Languages of Angola

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Languages of Angola
Official languages Portuguese
National languages All recognized languages of Angola are "national languages"
Main foreign languages English, French

The languages of Angola are predominantly Bantu and Portuguese, with a small minority of !Kung and Khoe speakers.

Portuguese is the sole official language. Due to cultural, social and political mechanisms which date back to the colonial history, the number of native Portuguese speakers is large and growing.[1] A 2012 study by the Angolan National Institute for Statistics found that Portuguese is the mother tongue of 39% of the population.[2][3] It is spoken as a second language by many more throughout the country, and younger urban generations are moving towards the dominant or exclusive use of Portuguese. However, in Cabinda, wedged between two French-speaking countries — the DRC and the Congo — many people speak French as well as, or better than, Portuguese.[4] Also, the Angolan Bakongo who were exiled in the Democratic Republic of the Congo usually speak better French and Lingala than Portuguese and Kikongo.

All native languages of Angola are considered to be national languages. After independence, the government said it would choose six to be developed as literary languages. The six languages vary between government pronouncements, but commonly included are Umbundu, Kimbundu, Kikongo (presumably the Fiote of Cabinda), Chokwe, Kwanyama, and Ganguela (never clearly defined; may be Nyemba, Luchazi, or indeterminate).[5][6] Angolan radio transmits in fourteen of the "main" national languages: Bangala, Cokwe, Fiote, Helelo, Kikongo, Kimbundu, Kwanyama, Lunda, Ngangela, Ngoya, Nyaneka, Oxiwambo, Songo, Umbundu.[7]

Umbundu is the most populous Bantu language, spoken natively by about a third of the population. Kimbundu is spoken in Luanda Province and adjacent provinces. Kikongo is spoken in the north-east, including the exclave of Cabinda.[8]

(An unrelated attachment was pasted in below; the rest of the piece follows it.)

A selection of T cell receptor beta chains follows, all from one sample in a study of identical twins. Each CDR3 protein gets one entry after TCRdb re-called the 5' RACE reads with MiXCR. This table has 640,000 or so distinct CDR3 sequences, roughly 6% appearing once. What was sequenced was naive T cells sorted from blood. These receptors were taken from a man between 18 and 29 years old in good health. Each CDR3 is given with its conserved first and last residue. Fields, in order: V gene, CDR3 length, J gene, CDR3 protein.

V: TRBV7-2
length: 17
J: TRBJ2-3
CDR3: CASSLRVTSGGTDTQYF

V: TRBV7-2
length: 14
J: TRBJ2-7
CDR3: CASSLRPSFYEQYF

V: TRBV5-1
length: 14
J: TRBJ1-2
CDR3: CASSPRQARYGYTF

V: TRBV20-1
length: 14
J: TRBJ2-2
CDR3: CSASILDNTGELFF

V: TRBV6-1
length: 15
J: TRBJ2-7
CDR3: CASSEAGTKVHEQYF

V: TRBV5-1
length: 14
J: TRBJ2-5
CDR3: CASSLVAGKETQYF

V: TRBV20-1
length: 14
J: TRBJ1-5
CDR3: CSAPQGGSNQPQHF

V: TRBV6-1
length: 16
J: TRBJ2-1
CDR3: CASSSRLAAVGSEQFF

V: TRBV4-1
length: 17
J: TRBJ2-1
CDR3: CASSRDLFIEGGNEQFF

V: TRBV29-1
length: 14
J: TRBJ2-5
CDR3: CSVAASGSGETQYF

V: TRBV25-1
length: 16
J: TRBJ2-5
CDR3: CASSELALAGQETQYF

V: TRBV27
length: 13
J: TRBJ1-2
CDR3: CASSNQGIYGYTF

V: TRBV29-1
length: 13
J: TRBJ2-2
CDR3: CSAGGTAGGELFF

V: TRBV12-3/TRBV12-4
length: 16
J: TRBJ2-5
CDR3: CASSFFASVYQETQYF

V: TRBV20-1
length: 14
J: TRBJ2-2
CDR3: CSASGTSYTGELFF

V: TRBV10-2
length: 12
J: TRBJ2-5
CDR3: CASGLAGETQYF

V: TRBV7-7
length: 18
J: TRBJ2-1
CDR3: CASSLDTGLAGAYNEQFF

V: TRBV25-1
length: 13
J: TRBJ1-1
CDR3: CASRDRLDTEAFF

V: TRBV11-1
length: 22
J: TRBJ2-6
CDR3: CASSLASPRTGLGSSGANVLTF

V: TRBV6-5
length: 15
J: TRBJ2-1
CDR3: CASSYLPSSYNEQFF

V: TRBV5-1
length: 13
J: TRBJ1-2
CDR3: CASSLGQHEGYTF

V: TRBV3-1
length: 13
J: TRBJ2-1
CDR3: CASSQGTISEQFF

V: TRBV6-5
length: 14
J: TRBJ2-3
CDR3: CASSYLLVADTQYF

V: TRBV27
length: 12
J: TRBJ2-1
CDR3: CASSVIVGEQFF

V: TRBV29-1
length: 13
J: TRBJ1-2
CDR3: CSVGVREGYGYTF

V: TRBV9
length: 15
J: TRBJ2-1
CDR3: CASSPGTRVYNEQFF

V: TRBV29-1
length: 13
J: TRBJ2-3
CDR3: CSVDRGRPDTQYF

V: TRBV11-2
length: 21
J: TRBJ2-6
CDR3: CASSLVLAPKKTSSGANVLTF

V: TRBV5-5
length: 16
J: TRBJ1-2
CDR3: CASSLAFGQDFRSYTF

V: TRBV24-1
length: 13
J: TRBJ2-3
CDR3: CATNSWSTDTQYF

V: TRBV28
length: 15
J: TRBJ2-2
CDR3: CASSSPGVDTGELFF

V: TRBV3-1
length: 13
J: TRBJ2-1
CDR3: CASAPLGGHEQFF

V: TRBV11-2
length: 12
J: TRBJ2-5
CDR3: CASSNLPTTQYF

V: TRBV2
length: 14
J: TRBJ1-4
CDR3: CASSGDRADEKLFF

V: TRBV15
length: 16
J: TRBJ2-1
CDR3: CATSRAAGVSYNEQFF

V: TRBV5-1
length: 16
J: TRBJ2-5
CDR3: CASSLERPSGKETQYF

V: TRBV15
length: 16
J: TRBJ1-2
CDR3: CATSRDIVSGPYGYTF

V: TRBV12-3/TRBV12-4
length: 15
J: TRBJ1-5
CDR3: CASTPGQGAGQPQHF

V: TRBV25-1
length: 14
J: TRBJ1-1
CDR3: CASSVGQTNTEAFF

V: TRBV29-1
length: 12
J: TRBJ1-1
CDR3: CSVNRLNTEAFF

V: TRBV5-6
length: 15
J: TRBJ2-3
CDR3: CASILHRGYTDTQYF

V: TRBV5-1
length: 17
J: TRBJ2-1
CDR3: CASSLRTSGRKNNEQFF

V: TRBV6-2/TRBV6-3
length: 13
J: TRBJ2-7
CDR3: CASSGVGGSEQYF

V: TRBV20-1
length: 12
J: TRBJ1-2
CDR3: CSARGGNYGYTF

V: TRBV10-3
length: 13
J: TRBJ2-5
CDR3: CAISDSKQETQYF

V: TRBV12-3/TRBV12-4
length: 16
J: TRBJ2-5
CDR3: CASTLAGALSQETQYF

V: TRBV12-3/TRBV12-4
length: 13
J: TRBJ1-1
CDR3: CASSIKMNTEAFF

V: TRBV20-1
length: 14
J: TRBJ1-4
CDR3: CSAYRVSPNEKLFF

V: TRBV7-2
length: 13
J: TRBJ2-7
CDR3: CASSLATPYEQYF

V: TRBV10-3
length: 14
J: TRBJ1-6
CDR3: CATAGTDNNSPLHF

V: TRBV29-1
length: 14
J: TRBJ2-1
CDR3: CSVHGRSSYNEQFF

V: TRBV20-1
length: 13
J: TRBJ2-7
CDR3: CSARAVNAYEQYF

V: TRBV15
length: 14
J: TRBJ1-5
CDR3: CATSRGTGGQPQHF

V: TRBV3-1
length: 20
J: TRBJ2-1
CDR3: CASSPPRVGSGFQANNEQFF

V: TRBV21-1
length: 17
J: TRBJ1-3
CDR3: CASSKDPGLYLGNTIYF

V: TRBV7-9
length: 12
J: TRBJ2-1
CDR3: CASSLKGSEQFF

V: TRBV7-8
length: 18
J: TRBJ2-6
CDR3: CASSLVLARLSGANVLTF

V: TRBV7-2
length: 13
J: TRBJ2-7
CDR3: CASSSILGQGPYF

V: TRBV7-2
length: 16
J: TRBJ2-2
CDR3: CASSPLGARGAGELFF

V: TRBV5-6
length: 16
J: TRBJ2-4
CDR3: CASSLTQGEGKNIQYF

The San people speak languages from two families, the !Kung and Khoe, though only a few hundred speak the latter. The majority of San fled to South Africa after the end of the civil war. The extinct Kwadi language may have been distantly related to Khoe, and Kwisi is entirely unknown; their speakers were neither Khoisan nor Bantu.

Africans from Mali, Nigeria, and Senegal speak English or French and their native African languages and are usually learning at least some Portuguese. A (very small) number of Angolans of Lebanese descent speak Arabic and/or French. The foreign language mostly learned by Angolans is English, but among the Bakongo (in the Northwest and Cabinda) French is often more important. Due to increasing Angola-China relations, there is now a Chinese community of about 300,000 speaking Chinese. [9]

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  1. ^ During late colonialism, 1962-1975, when all Angolans were considered as Portuguese citizens with equal rights, many black middle class families in the cities refused to teach their children native languages, so that they could compete with the whites, speaking Portuguese the same way.
  2. ^
  3. ^
  4. ^ Global Security. Military. Cabinda
  5. ^ Resolution adopted by Council of Ministers - Official Gazette No. 3/87 of May 1987
  6. ^ Angola Harmonização das línguas bantu dificultada pela fonética e grafia
  7. ^ Rádio N’Gola Yetu
  8. ^ Angola: Language Situation (2005). Keith Brown, ed. Encyclopedia of Language and Linguistics (2 ed.). Elsevier. ISBN 0-08-044299-4. 
  9. ^ Picture shows a railway sign in Portuguese and Chinese